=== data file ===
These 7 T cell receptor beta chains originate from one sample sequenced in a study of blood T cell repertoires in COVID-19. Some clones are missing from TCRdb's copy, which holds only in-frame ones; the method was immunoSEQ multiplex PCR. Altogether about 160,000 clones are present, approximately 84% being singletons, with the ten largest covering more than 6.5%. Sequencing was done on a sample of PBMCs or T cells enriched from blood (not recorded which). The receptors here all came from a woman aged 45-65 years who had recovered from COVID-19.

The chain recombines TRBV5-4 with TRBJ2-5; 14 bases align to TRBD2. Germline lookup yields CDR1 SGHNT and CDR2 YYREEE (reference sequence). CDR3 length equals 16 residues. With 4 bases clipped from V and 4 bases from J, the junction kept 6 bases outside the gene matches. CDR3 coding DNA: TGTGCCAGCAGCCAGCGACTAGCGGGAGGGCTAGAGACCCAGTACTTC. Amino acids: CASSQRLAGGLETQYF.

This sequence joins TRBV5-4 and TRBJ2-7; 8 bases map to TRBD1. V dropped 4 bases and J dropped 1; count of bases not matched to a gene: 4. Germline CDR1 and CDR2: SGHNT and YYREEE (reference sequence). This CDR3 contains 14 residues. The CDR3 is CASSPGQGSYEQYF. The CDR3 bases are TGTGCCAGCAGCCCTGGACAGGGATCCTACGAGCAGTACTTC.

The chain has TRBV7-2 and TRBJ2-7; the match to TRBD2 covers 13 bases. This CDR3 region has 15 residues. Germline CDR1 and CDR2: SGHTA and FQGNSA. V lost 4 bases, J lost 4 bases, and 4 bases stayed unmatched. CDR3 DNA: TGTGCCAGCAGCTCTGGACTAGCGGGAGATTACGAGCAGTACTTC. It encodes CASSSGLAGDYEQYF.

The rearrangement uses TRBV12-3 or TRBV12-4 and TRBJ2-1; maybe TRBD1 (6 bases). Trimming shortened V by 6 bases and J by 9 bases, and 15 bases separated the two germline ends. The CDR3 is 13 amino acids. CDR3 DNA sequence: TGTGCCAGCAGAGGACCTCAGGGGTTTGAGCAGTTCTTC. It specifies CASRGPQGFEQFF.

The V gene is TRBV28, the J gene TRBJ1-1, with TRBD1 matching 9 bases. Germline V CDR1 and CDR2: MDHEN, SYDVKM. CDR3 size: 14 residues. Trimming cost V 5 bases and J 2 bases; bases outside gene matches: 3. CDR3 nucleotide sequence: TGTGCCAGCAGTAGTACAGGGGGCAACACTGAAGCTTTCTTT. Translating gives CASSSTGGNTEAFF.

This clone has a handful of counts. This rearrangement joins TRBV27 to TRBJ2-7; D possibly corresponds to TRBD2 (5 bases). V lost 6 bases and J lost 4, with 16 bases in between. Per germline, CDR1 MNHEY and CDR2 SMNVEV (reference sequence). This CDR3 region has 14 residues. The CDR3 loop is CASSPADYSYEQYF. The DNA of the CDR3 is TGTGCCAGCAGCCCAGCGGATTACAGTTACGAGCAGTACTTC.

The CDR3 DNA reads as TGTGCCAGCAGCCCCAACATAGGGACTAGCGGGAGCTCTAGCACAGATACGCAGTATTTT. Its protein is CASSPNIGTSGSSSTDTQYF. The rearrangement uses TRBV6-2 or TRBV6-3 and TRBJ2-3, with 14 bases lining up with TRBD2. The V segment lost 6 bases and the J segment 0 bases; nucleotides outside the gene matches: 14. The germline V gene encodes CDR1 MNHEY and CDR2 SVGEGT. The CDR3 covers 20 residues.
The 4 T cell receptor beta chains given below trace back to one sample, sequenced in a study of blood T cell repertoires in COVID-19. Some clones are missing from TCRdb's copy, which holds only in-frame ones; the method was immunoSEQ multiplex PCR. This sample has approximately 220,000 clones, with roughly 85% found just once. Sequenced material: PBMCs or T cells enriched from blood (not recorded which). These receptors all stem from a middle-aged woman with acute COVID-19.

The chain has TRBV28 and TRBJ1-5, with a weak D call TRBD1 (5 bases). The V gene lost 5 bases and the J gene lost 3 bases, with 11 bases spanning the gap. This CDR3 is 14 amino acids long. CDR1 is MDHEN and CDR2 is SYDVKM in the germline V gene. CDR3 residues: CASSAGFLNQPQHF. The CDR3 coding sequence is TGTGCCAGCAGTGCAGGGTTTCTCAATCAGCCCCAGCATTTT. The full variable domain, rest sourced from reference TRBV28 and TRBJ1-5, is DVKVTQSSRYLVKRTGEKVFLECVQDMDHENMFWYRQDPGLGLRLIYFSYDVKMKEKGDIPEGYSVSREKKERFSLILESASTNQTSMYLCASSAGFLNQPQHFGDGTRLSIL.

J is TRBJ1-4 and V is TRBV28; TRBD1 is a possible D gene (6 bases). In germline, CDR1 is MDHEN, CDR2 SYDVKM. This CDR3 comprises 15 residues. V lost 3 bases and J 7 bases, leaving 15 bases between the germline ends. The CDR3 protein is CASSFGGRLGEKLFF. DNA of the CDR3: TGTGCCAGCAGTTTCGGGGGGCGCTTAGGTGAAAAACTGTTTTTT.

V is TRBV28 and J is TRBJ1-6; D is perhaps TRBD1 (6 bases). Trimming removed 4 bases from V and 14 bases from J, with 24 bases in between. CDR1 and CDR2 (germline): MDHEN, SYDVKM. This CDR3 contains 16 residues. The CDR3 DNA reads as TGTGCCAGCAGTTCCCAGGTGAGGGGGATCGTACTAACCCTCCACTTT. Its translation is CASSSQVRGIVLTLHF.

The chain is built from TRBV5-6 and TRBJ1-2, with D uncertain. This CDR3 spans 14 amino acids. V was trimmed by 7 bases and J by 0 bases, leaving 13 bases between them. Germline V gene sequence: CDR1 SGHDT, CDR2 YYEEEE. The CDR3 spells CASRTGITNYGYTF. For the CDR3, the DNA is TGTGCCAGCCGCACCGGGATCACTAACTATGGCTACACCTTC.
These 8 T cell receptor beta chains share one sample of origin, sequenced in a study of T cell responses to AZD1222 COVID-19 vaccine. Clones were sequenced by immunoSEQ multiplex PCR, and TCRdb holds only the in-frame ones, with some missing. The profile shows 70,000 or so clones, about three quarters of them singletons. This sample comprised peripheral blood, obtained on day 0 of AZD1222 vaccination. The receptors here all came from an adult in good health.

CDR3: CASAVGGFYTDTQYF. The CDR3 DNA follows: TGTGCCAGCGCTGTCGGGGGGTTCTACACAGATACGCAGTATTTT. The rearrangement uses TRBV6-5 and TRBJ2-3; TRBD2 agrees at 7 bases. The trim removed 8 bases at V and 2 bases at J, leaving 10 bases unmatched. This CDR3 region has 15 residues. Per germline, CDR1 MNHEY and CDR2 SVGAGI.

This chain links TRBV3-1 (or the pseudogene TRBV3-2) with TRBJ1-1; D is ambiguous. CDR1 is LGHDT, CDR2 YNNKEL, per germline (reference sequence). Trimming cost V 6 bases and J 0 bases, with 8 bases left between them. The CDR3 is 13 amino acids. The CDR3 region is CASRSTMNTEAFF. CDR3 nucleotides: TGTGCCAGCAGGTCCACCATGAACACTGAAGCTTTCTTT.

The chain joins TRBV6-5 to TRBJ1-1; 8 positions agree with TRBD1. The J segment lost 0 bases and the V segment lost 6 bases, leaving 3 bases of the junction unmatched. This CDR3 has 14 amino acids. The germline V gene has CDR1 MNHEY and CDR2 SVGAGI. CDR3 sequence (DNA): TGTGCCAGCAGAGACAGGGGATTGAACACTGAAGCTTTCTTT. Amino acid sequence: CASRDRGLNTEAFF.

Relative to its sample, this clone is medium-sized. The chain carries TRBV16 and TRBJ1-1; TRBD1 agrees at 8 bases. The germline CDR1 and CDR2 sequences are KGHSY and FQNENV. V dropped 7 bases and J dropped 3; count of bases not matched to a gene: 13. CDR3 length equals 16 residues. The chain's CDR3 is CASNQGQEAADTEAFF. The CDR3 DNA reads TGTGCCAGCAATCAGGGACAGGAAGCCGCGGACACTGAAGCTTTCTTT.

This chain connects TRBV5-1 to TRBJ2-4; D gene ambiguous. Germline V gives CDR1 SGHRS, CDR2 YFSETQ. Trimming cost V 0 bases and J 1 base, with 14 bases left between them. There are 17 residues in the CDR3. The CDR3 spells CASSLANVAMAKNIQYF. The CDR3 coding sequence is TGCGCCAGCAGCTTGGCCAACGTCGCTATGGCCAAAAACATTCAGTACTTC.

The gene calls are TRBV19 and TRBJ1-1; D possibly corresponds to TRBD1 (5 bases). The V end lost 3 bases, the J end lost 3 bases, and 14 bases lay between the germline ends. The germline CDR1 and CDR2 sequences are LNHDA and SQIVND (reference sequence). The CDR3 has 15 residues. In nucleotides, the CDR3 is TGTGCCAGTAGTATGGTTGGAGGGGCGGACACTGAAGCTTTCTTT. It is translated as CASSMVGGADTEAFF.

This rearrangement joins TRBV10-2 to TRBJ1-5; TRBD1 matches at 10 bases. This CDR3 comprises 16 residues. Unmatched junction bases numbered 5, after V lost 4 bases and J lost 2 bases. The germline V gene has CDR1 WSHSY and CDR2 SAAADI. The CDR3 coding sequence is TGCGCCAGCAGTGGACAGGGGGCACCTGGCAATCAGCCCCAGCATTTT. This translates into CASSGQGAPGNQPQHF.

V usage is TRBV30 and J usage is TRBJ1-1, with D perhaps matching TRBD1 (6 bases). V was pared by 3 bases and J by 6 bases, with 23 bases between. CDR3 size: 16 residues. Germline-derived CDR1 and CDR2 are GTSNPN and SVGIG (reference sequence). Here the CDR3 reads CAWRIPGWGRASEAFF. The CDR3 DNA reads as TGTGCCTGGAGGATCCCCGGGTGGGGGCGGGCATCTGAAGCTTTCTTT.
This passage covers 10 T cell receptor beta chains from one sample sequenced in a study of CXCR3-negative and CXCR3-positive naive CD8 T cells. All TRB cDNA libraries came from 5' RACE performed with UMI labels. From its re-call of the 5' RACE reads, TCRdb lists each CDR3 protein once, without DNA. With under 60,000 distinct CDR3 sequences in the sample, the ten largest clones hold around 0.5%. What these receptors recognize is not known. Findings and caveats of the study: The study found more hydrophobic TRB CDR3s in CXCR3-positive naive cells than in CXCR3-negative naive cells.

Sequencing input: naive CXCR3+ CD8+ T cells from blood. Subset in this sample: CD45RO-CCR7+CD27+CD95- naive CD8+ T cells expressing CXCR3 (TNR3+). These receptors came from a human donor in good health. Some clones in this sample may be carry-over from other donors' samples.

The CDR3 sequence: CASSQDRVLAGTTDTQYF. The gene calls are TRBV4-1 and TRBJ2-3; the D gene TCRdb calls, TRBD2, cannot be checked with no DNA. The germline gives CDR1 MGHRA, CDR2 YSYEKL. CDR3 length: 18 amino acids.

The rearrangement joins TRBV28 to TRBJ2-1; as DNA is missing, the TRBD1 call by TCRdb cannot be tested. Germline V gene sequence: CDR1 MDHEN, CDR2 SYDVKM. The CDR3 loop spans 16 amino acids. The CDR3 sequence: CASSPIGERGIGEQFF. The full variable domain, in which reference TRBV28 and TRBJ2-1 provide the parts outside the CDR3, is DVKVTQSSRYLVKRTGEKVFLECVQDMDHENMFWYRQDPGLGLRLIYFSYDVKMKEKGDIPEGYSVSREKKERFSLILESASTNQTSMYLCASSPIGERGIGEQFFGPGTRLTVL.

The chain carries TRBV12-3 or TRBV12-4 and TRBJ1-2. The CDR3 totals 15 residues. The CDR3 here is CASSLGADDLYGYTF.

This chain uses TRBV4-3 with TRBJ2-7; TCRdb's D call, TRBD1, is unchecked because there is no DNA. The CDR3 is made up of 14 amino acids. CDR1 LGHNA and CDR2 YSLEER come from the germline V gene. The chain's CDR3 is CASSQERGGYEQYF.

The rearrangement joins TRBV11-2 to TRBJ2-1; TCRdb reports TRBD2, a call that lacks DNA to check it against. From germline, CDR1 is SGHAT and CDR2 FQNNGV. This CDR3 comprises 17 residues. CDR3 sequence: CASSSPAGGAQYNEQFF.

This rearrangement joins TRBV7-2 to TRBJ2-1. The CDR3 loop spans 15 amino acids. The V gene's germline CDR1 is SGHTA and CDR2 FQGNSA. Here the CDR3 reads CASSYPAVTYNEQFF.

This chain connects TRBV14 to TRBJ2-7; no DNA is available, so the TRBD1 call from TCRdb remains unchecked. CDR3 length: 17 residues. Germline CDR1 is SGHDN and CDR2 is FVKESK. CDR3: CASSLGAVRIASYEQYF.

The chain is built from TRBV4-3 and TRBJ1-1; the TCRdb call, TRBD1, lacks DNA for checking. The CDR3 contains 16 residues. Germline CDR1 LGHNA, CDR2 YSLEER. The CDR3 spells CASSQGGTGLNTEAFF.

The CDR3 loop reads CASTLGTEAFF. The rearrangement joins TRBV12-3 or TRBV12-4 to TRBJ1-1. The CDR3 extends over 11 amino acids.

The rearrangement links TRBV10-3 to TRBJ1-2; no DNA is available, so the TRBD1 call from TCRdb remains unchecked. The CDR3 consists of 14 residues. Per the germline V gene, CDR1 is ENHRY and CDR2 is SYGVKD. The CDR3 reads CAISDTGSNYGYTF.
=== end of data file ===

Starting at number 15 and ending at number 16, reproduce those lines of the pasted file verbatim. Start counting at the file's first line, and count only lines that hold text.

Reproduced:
CDR3: CASAVGGFYTDTQYF. The CDR3 DNA follows: TGTGCCAGCGCTGTCGGGGGGTTCTACACAGATACGCAGTATTTT. The rearrangement uses TRBV6-5 and TRBJ2-3; TRBD2 agrees at 7 bases. The trim removed 8 bases at V and 2 bases at J, leaving 10 bases unmatched. This CDR3 region has 15 residues. Per germline, CDR1 MNHEY and CDR2 SVGAGI.

This chain links TRBV3-1 (or the pseudogene TRBV3-2) with TRBJ1-1; D is ambiguous. CDR1 is LGHDT, CDR2 YNNKEL, per germline (reference sequence). Trimming cost V 6 bases and J 0 bases, with 8 bases left between them. The CDR3 is 13 amino acids. The CDR3 region is CASRSTMNTEAFF. CDR3 nucleotides: TGTGCCAGCAGGTCCACCATGAACACTGAAGCTTTCTTT.